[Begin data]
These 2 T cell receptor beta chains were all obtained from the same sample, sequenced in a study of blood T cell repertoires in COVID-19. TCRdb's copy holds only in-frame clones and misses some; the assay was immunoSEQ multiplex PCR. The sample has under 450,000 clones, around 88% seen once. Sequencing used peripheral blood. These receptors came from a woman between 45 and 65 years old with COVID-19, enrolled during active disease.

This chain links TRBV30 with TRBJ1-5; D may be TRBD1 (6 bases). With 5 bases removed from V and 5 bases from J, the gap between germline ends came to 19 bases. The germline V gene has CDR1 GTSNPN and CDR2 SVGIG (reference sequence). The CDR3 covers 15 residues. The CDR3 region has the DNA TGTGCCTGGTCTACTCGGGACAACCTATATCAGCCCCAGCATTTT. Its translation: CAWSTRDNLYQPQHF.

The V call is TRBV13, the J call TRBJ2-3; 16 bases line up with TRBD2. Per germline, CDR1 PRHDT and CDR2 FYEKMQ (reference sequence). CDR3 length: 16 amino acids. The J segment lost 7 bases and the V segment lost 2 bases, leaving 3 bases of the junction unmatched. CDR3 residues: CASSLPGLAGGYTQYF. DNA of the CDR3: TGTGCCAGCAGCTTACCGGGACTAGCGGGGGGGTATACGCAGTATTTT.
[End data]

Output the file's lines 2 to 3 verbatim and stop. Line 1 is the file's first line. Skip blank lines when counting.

This chain links TRBV30 with TRBJ1-5; D may be TRBD1 (6 bases). With 5 bases removed from V and 5 bases from J, the gap between germline ends came to 19 bases. The germline V gene has CDR1 GTSNPN and CDR2 SVGIG (reference sequence). The CDR3 covers 15 residues. The CDR3 region has the DNA TGTGCCTGGTCTACTCGGGACAACCTATATCAGCCCCAGCATTTT. Its translation: CAWSTRDNLYQPQHF.

The V call is TRBV13, the J call TRBJ2-3; 16 bases line up with TRBD2. Per germline, CDR1 PRHDT and CDR2 FYEKMQ (reference sequence). CDR3 length: 16 amino acids. The J segment lost 7 bases and the V segment lost 2 bases, leaving 3 bases of the junction unmatched. CDR3 residues: CASSLPGLAGGYTQYF. DNA of the CDR3: TGTGCCAGCAGCTTACCGGGACTAGCGGGGGGGTATACGCAGTATTTT.